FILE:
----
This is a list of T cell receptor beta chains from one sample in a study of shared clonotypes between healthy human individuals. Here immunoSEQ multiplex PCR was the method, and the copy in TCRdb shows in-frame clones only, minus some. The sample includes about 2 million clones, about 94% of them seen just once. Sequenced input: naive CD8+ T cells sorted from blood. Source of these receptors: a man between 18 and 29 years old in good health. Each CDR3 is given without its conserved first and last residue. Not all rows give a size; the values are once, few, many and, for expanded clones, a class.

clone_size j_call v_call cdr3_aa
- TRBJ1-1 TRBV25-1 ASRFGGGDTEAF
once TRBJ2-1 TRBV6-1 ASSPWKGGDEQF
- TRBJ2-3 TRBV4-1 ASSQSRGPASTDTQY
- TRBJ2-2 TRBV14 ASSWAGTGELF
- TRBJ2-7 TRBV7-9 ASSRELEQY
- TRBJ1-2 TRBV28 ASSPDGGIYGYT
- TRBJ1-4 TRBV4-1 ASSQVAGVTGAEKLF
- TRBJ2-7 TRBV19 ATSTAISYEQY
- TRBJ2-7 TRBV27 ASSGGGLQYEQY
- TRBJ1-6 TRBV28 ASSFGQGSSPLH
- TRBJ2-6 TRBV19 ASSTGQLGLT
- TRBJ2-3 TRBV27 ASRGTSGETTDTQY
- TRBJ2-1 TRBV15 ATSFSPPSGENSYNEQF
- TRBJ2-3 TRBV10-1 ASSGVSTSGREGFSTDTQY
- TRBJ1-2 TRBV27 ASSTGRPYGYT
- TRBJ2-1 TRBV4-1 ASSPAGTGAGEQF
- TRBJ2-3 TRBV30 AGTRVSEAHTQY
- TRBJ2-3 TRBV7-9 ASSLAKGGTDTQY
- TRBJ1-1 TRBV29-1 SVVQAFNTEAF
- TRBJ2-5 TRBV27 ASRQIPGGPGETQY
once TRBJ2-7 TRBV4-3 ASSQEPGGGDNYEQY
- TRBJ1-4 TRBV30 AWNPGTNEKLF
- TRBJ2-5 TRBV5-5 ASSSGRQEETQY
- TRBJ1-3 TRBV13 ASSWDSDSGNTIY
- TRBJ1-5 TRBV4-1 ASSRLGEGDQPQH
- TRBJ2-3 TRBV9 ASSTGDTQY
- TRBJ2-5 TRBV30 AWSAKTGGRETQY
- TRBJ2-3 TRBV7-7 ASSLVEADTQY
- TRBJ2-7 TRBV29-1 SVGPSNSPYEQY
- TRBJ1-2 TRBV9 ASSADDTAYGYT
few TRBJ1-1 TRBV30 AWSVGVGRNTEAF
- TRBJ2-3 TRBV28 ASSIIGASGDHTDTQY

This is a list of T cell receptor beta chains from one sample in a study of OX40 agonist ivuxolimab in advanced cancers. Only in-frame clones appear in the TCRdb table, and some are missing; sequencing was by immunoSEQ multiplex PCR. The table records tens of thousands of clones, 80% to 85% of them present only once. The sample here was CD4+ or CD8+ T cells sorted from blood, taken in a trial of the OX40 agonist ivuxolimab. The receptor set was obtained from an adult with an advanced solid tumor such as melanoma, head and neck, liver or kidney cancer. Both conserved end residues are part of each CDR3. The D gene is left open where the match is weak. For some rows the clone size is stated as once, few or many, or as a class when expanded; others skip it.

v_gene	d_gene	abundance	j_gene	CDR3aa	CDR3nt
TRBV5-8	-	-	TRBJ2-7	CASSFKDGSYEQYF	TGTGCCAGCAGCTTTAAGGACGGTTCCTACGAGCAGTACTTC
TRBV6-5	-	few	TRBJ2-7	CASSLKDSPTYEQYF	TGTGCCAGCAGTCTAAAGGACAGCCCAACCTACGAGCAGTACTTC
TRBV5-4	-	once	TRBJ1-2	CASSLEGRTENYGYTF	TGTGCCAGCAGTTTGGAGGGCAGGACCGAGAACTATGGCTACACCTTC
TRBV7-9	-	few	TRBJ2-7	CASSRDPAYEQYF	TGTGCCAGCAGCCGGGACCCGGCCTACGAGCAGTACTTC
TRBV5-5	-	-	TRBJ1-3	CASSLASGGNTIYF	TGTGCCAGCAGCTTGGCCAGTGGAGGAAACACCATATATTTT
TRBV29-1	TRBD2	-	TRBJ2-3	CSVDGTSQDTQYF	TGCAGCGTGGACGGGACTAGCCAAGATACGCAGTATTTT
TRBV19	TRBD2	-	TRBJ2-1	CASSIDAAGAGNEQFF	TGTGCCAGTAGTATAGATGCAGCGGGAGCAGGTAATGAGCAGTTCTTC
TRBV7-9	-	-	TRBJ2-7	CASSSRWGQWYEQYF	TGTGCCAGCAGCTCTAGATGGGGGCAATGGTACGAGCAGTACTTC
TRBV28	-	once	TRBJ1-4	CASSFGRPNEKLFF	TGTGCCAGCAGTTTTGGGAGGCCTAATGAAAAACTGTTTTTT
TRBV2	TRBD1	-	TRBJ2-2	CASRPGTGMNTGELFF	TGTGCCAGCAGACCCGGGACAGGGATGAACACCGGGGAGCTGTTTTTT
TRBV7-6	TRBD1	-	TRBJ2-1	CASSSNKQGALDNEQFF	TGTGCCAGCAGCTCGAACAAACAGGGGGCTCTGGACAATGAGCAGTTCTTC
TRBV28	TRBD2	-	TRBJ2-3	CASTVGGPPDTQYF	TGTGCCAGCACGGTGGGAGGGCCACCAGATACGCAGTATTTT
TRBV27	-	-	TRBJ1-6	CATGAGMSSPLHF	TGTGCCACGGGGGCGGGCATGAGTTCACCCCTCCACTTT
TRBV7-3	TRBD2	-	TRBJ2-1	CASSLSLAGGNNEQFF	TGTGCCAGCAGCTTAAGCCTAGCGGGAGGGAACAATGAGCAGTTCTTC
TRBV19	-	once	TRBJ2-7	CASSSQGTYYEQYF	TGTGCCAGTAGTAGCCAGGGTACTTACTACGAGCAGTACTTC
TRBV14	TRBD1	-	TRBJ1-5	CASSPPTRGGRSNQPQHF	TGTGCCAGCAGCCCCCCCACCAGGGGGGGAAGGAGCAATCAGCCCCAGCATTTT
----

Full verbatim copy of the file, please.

This is a list of T cell receptor beta chains from one sample in a study of shared clonotypes between healthy human individuals. Here immunoSEQ multiplex PCR was the method, and the copy in TCRdb shows in-frame clones only, minus some. The sample includes about 2 million clones, about 94% of them seen just once. Sequenced input: naive CD8+ T cells sorted from blood. Source of these receptors: a man between 18 and 29 years old in good health. Each CDR3 is given without its conserved first and last residue. Not all rows give a size; the values are once, few, many and, for expanded clones, a class.

clone_size j_call v_call cdr3_aa
- TRBJ1-1 TRBV25-1 ASRFGGGDTEAF
once TRBJ2-1 TRBV6-1 ASSPWKGGDEQF
- TRBJ2-3 TRBV4-1 ASSQSRGPASTDTQY
- TRBJ2-2 TRBV14 ASSWAGTGELF
- TRBJ2-7 TRBV7-9 ASSRELEQY
- TRBJ1-2 TRBV28 ASSPDGGIYGYT
- TRBJ1-4 TRBV4-1 ASSQVAGVTGAEKLF
- TRBJ2-7 TRBV19 ATSTAISYEQY
- TRBJ2-7 TRBV27 ASSGGGLQYEQY
- TRBJ1-6 TRBV28 ASSFGQGSSPLH
- TRBJ2-6 TRBV19 ASSTGQLGLT
- TRBJ2-3 TRBV27 ASRGTSGETTDTQY
- TRBJ2-1 TRBV15 ATSFSPPSGENSYNEQF
- TRBJ2-3 TRBV10-1 ASSGVSTSGREGFSTDTQY
- TRBJ1-2 TRBV27 ASSTGRPYGYT
- TRBJ2-1 TRBV4-1 ASSPAGTGAGEQF
- TRBJ2-3 TRBV30 AGTRVSEAHTQY
- TRBJ2-3 TRBV7-9 ASSLAKGGTDTQY
- TRBJ1-1 TRBV29-1 SVVQAFNTEAF
- TRBJ2-5 TRBV27 ASRQIPGGPGETQY
once TRBJ2-7 TRBV4-3 ASSQEPGGGDNYEQY
- TRBJ1-4 TRBV30 AWNPGTNEKLF
- TRBJ2-5 TRBV5-5 ASSSGRQEETQY
- TRBJ1-3 TRBV13 ASSWDSDSGNTIY
- TRBJ1-5 TRBV4-1 ASSRLGEGDQPQH
- TRBJ2-3 TRBV9 ASSTGDTQY
- TRBJ2-5 TRBV30 AWSAKTGGRETQY
- TRBJ2-3 TRBV7-7 ASSLVEADTQY
- TRBJ2-7 TRBV29-1 SVGPSNSPYEQY
- TRBJ1-2 TRBV9 ASSADDTAYGYT
few TRBJ1-1 TRBV30 AWSVGVGRNTEAF
- TRBJ2-3 TRBV28 ASSIIGASGDHTDTQY

This is a list of T cell receptor beta chains from one sample in a study of OX40 agonist ivuxolimab in advanced cancers. Only in-frame clones appear in the TCRdb table, and some are missing; sequencing was by immunoSEQ multiplex PCR. The table records tens of thousands of clones, 80% to 85% of them present only once. The sample here was CD4+ or CD8+ T cells sorted from blood, taken in a trial of the OX40 agonist ivuxolimab. The receptor set was obtained from an adult with an advanced solid tumor such as melanoma, head and neck, liver or kidney cancer. Both conserved end residues are part of each CDR3. The D gene is left open where the match is weak. For some rows the clone size is stated as once, few or many, or as a class when expanded; others skip it.

v_gene	d_gene	abundance	j_gene	CDR3aa	CDR3nt
TRBV5-8	-	-	TRBJ2-7	CASSFKDGSYEQYF	TGTGCCAGCAGCTTTAAGGACGGTTCCTACGAGCAGTACTTC
TRBV6-5	-	few	TRBJ2-7	CASSLKDSPTYEQYF	TGTGCCAGCAGTCTAAAGGACAGCCCAACCTACGAGCAGTACTTC
TRBV5-4	-	once	TRBJ1-2	CASSLEGRTENYGYTF	TGTGCCAGCAGTTTGGAGGGCAGGACCGAGAACTATGGCTACACCTTC
TRBV7-9	-	few	TRBJ2-7	CASSRDPAYEQYF	TGTGCCAGCAGCCGGGACCCGGCCTACGAGCAGTACTTC
TRBV5-5	-	-	TRBJ1-3	CASSLASGGNTIYF	TGTGCCAGCAGCTTGGCCAGTGGAGGAAACACCATATATTTT
TRBV29-1	TRBD2	-	TRBJ2-3	CSVDGTSQDTQYF	TGCAGCGTGGACGGGACTAGCCAAGATACGCAGTATTTT
TRBV19	TRBD2	-	TRBJ2-1	CASSIDAAGAGNEQFF	TGTGCCAGTAGTATAGATGCAGCGGGAGCAGGTAATGAGCAGTTCTTC
TRBV7-9	-	-	TRBJ2-7	CASSSRWGQWYEQYF	TGTGCCAGCAGCTCTAGATGGGGGCAATGGTACGAGCAGTACTTC
TRBV28	-	once	TRBJ1-4	CASSFGRPNEKLFF	TGTGCCAGCAGTTTTGGGAGGCCTAATGAAAAACTGTTTTTT
TRBV2	TRBD1	-	TRBJ2-2	CASRPGTGMNTGELFF	TGTGCCAGCAGACCCGGGACAGGGATGAACACCGGGGAGCTGTTTTTT
TRBV7-6	TRBD1	-	TRBJ2-1	CASSSNKQGALDNEQFF	TGTGCCAGCAGCTCGAACAAACAGGGGGCTCTGGACAATGAGCAGTTCTTC
TRBV28	TRBD2	-	TRBJ2-3	CASTVGGPPDTQYF	TGTGCCAGCACGGTGGGAGGGCCACCAGATACGCAGTATTTT
TRBV27	-	-	TRBJ1-6	CATGAGMSSPLHF	TGTGCCACGGGGGCGGGCATGAGTTCACCCCTCCACTTT
TRBV7-3	TRBD2	-	TRBJ2-1	CASSLSLAGGNNEQFF	TGTGCCAGCAGCTTAAGCCTAGCGGGAGGGAACAATGAGCAGTTCTTC
TRBV19	-	once	TRBJ2-7	CASSSQGTYYEQYF	TGTGCCAGTAGTAGCCAGGGTACTTACTACGAGCAGTACTTC
TRBV14	TRBD1	-	TRBJ1-5	CASSPPTRGGRSNQPQHF	TGTGCCAGCAGCCCCCCCACCAGGGGGGGAAGGAGCAATCAGCCCCAGCATTTT